Value Stocks Definition
Value stocks are stocks that currently trade below the intrinsic value of the company. A value investor typically considers various fundamentals of the business to determine the value of the company. If the market price is below the value of the company as determined by the investor, the stock is considered as undervalued, or a value stock.
We should note that the market price of the company stock is set on the stock exchanges based on the prices bid and offered by the investors. Therefore, a price normally exists at any given point in time, and can be readily determined by looking at the last traded price in the stock.
The intrinsic value of the company however is a subjective evaluation based on various fundamentals of the business. These could be based on the net assets controlled by the company and may also be based upon the future prospects of the company in the market place. Different investor would value the same business differently based on their understanding of the business fundamentals and their investment horizon. As a result, intrinsic valuation of a company will differ from one investor to another.
Typical Methods to Find a Value stock
Certain financial ratios are typically used to quickly ascertain if a given stock is trading at an attractive valuation. These ratios include Price to Earnings multiple (P/E Ratio), Price to Book multiple (P/B Ratio), Price to Sales multiple (P/S Ratio), Earnings Yield (Earnings/Price expressed as an yield), etc. These are all to be taken as quick rules of thumb, and should not be used as the final judgment of the value.
Ratio Analysis also differs across industries and can also be tweaked according to the age/growth of the company. For example, an asset heavy industry that requires significant capital investment may be better valued using a ratio based on the book value or the invested capital. A service industry such as Information Technology might on the other hand be very asset light and its valuation may include factors such as Revenue/Employee, growth rate, P/E ratios, etc. Investors may also be willing to pay higher multiples for high growth rate companies. A Price Earnings to Growth ratio (PEG ratio) can be used to scale the P/E multiple to account for higher future growth.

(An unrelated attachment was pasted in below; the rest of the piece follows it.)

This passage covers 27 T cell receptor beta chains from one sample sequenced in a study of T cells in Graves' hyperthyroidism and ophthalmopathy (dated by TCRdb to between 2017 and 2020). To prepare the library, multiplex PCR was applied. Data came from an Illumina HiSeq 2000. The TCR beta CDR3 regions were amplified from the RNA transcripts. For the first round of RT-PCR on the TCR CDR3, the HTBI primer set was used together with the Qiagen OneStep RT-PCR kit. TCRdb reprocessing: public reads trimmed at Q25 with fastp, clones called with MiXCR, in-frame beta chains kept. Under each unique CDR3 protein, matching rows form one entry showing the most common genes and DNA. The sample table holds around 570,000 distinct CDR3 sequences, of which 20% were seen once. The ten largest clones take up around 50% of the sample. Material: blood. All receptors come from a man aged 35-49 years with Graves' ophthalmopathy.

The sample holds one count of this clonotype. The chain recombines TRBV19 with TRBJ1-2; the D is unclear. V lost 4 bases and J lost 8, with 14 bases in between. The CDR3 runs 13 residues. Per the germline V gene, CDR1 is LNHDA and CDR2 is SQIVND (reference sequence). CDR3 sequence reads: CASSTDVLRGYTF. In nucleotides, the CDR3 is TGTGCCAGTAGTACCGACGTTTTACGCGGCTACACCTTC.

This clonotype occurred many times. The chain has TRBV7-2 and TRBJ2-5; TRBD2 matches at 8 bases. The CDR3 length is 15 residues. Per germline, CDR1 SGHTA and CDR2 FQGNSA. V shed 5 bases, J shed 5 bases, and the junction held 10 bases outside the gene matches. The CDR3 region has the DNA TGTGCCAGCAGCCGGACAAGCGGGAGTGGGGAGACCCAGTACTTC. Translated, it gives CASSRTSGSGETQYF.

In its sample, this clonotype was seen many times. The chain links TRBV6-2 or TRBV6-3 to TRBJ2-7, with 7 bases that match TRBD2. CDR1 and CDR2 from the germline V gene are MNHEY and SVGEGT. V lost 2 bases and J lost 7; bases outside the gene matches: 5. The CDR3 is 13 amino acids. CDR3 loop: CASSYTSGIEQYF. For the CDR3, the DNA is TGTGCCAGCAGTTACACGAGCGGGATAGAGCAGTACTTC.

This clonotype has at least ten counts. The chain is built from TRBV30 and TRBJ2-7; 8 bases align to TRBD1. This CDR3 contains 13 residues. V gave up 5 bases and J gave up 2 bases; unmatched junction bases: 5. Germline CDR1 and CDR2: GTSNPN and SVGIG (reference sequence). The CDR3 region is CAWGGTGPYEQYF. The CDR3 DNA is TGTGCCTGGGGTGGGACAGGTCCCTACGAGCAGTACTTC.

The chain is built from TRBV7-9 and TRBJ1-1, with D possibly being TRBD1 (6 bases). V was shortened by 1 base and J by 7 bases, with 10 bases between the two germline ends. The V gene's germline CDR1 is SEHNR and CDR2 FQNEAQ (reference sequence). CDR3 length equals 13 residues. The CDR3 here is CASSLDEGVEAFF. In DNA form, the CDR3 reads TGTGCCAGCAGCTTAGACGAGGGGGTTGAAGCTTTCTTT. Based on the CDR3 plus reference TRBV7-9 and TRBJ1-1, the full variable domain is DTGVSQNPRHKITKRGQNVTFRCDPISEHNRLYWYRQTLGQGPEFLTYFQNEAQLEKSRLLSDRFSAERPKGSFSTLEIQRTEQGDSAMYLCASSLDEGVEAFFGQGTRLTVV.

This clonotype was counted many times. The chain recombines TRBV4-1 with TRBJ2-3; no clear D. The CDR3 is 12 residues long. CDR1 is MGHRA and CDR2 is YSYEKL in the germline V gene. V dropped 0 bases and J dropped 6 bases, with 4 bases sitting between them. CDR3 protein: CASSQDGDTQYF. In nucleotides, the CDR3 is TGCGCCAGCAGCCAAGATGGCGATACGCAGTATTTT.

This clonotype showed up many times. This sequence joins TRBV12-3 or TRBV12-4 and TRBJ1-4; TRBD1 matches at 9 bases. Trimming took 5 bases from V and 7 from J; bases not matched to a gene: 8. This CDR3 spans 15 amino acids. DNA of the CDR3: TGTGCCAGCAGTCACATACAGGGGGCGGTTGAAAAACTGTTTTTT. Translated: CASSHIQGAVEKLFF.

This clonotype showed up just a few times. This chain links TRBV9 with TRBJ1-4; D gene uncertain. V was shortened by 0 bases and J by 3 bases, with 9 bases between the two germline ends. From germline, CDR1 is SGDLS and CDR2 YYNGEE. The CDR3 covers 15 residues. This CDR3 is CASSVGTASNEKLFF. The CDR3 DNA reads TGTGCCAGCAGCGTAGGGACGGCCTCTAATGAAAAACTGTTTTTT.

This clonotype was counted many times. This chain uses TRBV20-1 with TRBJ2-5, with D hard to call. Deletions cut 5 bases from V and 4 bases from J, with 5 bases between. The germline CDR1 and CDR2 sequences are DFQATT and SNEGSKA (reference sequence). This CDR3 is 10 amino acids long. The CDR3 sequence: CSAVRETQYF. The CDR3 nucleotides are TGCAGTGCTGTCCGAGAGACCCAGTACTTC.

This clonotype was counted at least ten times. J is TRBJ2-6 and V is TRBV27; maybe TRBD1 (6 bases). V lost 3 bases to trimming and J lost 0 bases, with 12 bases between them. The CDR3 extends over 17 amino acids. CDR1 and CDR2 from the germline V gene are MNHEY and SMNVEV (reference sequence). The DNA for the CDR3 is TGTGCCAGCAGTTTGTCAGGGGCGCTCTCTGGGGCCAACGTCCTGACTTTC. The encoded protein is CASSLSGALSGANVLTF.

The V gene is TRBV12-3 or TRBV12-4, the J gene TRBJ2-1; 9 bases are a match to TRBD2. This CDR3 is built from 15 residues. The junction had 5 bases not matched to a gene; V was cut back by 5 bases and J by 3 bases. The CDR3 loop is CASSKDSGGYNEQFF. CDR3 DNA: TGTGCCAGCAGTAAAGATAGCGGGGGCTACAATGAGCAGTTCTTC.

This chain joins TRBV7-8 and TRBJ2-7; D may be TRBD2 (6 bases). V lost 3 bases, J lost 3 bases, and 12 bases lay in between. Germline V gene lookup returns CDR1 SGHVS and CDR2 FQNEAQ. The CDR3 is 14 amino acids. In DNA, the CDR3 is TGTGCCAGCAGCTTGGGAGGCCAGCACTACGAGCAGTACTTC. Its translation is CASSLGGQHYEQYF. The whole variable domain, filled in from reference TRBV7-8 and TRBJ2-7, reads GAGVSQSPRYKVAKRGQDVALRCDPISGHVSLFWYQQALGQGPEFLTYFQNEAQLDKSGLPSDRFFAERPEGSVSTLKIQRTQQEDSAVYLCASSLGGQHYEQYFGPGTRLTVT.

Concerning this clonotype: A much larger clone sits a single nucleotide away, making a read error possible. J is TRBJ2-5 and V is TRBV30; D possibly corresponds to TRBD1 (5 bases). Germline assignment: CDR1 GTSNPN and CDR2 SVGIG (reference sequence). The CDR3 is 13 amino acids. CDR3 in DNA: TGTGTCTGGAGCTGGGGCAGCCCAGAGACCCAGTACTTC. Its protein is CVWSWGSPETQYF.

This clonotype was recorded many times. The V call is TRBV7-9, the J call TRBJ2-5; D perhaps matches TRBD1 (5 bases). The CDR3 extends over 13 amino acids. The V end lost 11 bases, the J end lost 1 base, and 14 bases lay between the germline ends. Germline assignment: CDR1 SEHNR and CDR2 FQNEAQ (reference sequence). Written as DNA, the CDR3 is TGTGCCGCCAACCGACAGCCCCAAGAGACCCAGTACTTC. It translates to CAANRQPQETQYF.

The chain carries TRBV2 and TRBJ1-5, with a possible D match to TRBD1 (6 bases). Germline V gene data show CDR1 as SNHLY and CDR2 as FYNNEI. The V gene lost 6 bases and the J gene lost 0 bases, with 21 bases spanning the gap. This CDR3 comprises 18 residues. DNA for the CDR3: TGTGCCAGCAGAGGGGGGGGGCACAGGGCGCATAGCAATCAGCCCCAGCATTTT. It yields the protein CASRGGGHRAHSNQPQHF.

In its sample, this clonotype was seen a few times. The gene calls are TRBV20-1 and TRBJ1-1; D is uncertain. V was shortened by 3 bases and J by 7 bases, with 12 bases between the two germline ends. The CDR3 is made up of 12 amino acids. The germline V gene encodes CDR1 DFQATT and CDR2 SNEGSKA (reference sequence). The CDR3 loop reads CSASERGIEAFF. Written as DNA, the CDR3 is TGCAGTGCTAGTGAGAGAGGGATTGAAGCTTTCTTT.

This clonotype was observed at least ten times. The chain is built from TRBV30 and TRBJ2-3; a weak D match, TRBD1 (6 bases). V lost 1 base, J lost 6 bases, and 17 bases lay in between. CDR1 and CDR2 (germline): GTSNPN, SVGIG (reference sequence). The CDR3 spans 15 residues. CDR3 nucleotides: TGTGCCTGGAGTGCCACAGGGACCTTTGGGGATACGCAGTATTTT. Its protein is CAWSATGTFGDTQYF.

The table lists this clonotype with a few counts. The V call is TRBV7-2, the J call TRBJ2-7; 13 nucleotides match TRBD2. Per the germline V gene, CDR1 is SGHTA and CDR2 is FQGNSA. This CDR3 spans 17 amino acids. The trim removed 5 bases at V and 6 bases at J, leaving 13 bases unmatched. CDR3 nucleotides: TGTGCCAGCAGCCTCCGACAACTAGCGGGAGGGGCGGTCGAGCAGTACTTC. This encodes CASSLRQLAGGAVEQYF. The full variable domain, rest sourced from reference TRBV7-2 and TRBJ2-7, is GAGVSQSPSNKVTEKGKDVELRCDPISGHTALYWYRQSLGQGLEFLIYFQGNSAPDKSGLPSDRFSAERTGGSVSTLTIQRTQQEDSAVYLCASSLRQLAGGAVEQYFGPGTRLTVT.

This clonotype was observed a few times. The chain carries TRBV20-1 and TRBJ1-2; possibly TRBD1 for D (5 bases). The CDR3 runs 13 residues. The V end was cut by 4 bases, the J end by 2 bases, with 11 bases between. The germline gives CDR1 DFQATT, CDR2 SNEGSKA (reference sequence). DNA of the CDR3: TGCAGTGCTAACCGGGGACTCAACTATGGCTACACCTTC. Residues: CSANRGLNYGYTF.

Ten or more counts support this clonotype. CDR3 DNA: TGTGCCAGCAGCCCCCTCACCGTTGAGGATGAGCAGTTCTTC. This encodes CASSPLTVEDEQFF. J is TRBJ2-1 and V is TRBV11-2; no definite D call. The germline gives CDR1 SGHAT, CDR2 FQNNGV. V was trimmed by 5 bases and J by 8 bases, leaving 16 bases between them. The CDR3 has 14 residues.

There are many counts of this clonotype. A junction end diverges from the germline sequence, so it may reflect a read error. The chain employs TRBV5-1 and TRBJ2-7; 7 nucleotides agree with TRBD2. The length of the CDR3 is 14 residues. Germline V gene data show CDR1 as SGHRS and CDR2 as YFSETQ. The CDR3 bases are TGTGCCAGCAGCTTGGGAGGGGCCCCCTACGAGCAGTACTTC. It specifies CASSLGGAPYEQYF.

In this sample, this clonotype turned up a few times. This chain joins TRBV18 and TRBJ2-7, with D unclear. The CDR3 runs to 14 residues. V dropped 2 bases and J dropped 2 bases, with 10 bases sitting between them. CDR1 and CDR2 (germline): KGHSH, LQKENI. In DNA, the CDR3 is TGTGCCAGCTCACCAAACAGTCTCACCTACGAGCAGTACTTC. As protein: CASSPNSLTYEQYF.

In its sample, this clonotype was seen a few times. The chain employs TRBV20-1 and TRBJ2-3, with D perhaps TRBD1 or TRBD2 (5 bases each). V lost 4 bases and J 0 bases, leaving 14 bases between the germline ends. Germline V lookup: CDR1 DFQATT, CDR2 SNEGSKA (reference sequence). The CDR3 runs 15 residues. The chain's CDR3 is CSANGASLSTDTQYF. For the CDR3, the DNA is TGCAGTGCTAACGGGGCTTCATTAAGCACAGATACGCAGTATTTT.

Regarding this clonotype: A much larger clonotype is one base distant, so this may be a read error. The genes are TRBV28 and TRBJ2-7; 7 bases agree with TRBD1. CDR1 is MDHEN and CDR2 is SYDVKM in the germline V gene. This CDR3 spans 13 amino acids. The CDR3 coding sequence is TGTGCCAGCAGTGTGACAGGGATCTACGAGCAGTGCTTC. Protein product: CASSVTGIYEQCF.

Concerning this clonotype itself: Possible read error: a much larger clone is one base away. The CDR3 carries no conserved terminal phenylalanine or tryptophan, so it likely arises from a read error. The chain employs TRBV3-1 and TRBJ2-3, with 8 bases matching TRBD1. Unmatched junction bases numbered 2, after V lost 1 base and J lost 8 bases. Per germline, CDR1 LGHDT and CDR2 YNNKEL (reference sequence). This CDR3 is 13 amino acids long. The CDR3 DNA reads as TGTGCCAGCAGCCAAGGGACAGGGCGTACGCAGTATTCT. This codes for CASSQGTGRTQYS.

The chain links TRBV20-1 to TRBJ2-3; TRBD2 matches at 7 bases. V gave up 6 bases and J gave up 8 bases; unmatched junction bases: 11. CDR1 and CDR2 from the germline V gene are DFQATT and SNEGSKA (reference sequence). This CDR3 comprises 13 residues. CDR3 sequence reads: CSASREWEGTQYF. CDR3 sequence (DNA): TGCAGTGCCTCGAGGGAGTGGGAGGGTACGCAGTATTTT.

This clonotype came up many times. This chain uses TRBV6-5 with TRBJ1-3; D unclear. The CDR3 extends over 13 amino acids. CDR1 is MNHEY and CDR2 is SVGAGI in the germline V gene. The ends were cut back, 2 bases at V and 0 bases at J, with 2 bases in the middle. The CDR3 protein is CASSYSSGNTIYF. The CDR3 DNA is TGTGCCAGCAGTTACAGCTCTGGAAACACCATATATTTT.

Other more classical methods to value a company can include versions of Discounted Cash Flow analysis. Essentially, this attempts to find the Present Value of the cash the company is expected to generate in the future for its shareholders. As can be imagined, the difficulty lies in the fact that predicting future cash flow can be very inaccurate. The discount rate also needs to make an implicit judgment on the risk involved in this investment, which can be unreliable, and also prone to change over time as the company matures. This method is still worth using if it is possible to break the business operations down and approximate some parts to an annuity or a bond like instrument.
Why Should We Value Stocks?
In the long run, the price of a stock approximates the intrinsic value of the stock. However, in the short run there can be many instances when the price and the intrinsic value of the stock diverge. These could be for many different reasons. A value investor expects that the market will eventually recognize the mispricing and correct it, thereby eliminating the divergence. Determining the intrinsic value of a stock therefore establishes a rough benchmark of pricing that the investor can use to determine if a stock is an attractive purchase or if it is expensive and should be sold. Without this reference value, it is impossible to execute a “buy low, sell high” strategy, which is required for success in investing over time.
Please note that as we discussed earlier, the intrinsic value estimate will differ from investor to investor. Therefore, successful investors tend to have many years of experience in valuation and deep domain knowledge of the industry they focus in.